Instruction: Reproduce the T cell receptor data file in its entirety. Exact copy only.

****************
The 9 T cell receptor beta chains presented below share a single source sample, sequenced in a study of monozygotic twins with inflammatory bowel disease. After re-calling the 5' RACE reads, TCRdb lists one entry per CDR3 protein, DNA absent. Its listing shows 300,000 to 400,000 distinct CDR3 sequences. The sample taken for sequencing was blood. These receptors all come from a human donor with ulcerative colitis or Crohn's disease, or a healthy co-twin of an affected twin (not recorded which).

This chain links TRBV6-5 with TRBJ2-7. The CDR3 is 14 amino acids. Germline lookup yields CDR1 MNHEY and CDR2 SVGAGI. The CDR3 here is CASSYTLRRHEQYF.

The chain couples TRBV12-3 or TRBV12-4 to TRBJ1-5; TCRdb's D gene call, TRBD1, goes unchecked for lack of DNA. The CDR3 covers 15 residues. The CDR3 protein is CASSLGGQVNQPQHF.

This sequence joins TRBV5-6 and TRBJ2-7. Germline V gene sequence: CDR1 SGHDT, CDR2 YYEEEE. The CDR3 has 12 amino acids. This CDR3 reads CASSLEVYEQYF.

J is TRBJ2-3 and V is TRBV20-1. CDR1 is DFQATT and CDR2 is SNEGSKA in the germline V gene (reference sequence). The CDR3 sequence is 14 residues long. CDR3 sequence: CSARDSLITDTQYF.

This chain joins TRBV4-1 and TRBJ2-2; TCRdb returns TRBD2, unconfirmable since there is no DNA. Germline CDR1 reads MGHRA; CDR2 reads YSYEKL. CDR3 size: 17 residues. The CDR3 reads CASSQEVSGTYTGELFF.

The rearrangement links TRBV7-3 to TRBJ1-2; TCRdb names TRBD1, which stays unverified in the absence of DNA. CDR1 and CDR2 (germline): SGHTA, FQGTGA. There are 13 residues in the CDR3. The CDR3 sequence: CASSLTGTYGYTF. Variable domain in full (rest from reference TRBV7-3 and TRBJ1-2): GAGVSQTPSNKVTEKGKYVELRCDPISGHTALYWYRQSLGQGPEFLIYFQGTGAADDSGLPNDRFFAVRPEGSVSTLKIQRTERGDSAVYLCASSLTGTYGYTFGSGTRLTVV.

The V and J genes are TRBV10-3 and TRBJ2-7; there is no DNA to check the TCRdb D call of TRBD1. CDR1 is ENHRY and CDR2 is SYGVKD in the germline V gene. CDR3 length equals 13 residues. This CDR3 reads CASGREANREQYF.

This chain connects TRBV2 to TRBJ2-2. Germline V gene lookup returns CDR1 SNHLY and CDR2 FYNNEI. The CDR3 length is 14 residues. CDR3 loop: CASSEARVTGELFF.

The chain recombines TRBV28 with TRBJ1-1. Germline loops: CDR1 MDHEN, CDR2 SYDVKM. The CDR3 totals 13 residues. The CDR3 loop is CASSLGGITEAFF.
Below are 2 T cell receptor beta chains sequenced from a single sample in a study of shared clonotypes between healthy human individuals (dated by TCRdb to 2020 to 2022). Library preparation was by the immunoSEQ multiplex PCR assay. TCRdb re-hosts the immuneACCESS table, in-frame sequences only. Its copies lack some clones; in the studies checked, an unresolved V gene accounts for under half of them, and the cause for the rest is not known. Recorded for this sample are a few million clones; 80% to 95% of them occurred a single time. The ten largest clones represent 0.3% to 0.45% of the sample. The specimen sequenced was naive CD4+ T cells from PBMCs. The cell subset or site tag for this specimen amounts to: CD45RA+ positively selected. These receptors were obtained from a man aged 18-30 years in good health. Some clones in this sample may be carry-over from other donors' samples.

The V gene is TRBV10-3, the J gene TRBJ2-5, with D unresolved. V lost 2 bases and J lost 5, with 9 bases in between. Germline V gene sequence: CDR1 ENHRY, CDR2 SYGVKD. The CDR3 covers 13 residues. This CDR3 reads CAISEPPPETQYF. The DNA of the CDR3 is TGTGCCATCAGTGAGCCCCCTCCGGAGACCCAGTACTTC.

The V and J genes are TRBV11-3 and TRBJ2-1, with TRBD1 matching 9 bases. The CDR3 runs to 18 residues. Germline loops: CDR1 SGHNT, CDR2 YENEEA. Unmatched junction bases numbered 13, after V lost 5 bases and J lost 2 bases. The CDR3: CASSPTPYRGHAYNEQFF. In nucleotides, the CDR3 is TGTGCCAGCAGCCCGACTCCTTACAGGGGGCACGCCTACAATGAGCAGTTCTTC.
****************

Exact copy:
The 9 T cell receptor beta chains presented below share a single source sample, sequenced in a study of monozygotic twins with inflammatory bowel disease. After re-calling the 5' RACE reads, TCRdb lists one entry per CDR3 protein, DNA absent. Its listing shows 300,000 to 400,000 distinct CDR3 sequences. The sample taken for sequencing was blood. These receptors all come from a human donor with ulcerative colitis or Crohn's disease, or a healthy co-twin of an affected twin (not recorded which).

This chain links TRBV6-5 with TRBJ2-7. The CDR3 is 14 amino acids. Germline lookup yields CDR1 MNHEY and CDR2 SVGAGI. The CDR3 here is CASSYTLRRHEQYF.

The chain couples TRBV12-3 or TRBV12-4 to TRBJ1-5; TCRdb's D gene call, TRBD1, goes unchecked for lack of DNA. The CDR3 covers 15 residues. The CDR3 protein is CASSLGGQVNQPQHF.

This sequence joins TRBV5-6 and TRBJ2-7. Germline V gene sequence: CDR1 SGHDT, CDR2 YYEEEE. The CDR3 has 12 amino acids. This CDR3 reads CASSLEVYEQYF.

J is TRBJ2-3 and V is TRBV20-1. CDR1 is DFQATT and CDR2 is SNEGSKA in the germline V gene (reference sequence). The CDR3 sequence is 14 residues long. CDR3 sequence: CSARDSLITDTQYF.

This chain joins TRBV4-1 and TRBJ2-2; TCRdb returns TRBD2, unconfirmable since there is no DNA. Germline CDR1 reads MGHRA; CDR2 reads YSYEKL. CDR3 size: 17 residues. The CDR3 reads CASSQEVSGTYTGELFF.

The rearrangement links TRBV7-3 to TRBJ1-2; TCRdb names TRBD1, which stays unverified in the absence of DNA. CDR1 and CDR2 (germline): SGHTA, FQGTGA. There are 13 residues in the CDR3. The CDR3 sequence: CASSLTGTYGYTF. Variable domain in full (rest from reference TRBV7-3 and TRBJ1-2): GAGVSQTPSNKVTEKGKYVELRCDPISGHTALYWYRQSLGQGPEFLIYFQGTGAADDSGLPNDRFFAVRPEGSVSTLKIQRTERGDSAVYLCASSLTGTYGYTFGSGTRLTVV.

The V and J genes are TRBV10-3 and TRBJ2-7; there is no DNA to check the TCRdb D call of TRBD1. CDR1 is ENHRY and CDR2 is SYGVKD in the germline V gene. CDR3 length equals 13 residues. This CDR3 reads CASGREANREQYF.

This chain connects TRBV2 to TRBJ2-2. Germline V gene lookup returns CDR1 SNHLY and CDR2 FYNNEI. The CDR3 length is 14 residues. CDR3 loop: CASSEARVTGELFF.

The chain recombines TRBV28 with TRBJ1-1. Germline loops: CDR1 MDHEN, CDR2 SYDVKM. The CDR3 totals 13 residues. The CDR3 loop is CASSLGGITEAFF.
Below are 2 T cell receptor beta chains sequenced from a single sample in a study of shared clonotypes between healthy human individuals (dated by TCRdb to 2020 to 2022). Library preparation was by the immunoSEQ multiplex PCR assay. TCRdb re-hosts the immuneACCESS table, in-frame sequences only. Its copies lack some clones; in the studies checked, an unresolved V gene accounts for under half of them, and the cause for the rest is not known. Recorded for this sample are a few million clones; 80% to 95% of them occurred a single time. The ten largest clones represent 0.3% to 0.45% of the sample. The specimen sequenced was naive CD4+ T cells from PBMCs. The cell subset or site tag for this specimen amounts to: CD45RA+ positively selected. These receptors were obtained from a man aged 18-30 years in good health. Some clones in this sample may be carry-over from other donors' samples.

The V gene is TRBV10-3, the J gene TRBJ2-5, with D unresolved. V lost 2 bases and J lost 5, with 9 bases in between. Germline V gene sequence: CDR1 ENHRY, CDR2 SYGVKD. The CDR3 covers 13 residues. This CDR3 reads CAISEPPPETQYF. The DNA of the CDR3 is TGTGCCATCAGTGAGCCCCCTCCGGAGACCCAGTACTTC.

The V and J genes are TRBV11-3 and TRBJ2-1, with TRBD1 matching 9 bases. The CDR3 runs to 18 residues. Germline loops: CDR1 SGHNT, CDR2 YENEEA. Unmatched junction bases numbered 13, after V lost 5 bases and J lost 2 bases. The CDR3: CASSPTPYRGHAYNEQFF. In nucleotides, the CDR3 is TGTGCCAGCAGCCCGACTCCTTACAGGGGGCACGCCTACAATGAGCAGTTCTTC.